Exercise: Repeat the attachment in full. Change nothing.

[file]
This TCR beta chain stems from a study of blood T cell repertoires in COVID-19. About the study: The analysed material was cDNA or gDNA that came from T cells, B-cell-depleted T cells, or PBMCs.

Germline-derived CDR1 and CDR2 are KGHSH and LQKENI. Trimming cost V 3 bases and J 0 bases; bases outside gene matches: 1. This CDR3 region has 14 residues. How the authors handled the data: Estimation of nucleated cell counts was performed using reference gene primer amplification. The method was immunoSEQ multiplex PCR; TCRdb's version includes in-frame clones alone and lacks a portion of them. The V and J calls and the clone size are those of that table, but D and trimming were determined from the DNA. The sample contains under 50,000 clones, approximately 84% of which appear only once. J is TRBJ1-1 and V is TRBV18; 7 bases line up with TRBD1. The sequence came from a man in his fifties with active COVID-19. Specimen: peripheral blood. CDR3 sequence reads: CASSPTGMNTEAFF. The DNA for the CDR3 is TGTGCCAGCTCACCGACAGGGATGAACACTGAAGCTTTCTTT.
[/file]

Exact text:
This TCR beta chain stems from a study of blood T cell repertoires in COVID-19. About the study: The analysed material was cDNA or gDNA that came from T cells, B-cell-depleted T cells, or PBMCs.

Germline-derived CDR1 and CDR2 are KGHSH and LQKENI. Trimming cost V 3 bases and J 0 bases; bases outside gene matches: 1. This CDR3 region has 14 residues. How the authors handled the data: Estimation of nucleated cell counts was performed using reference gene primer amplification. The method was immunoSEQ multiplex PCR; TCRdb's version includes in-frame clones alone and lacks a portion of them. The V and J calls and the clone size are those of that table, but D and trimming were determined from the DNA. The sample contains under 50,000 clones, approximately 84% of which appear only once. J is TRBJ1-1 and V is TRBV18; 7 bases line up with TRBD1. The sequence came from a man in his fifties with active COVID-19. Specimen: peripheral blood. CDR3 sequence reads: CASSPTGMNTEAFF. The DNA for the CDR3 is TGTGCCAGCTCACCGACAGGGATGAACACTGAAGCTTTCTTT.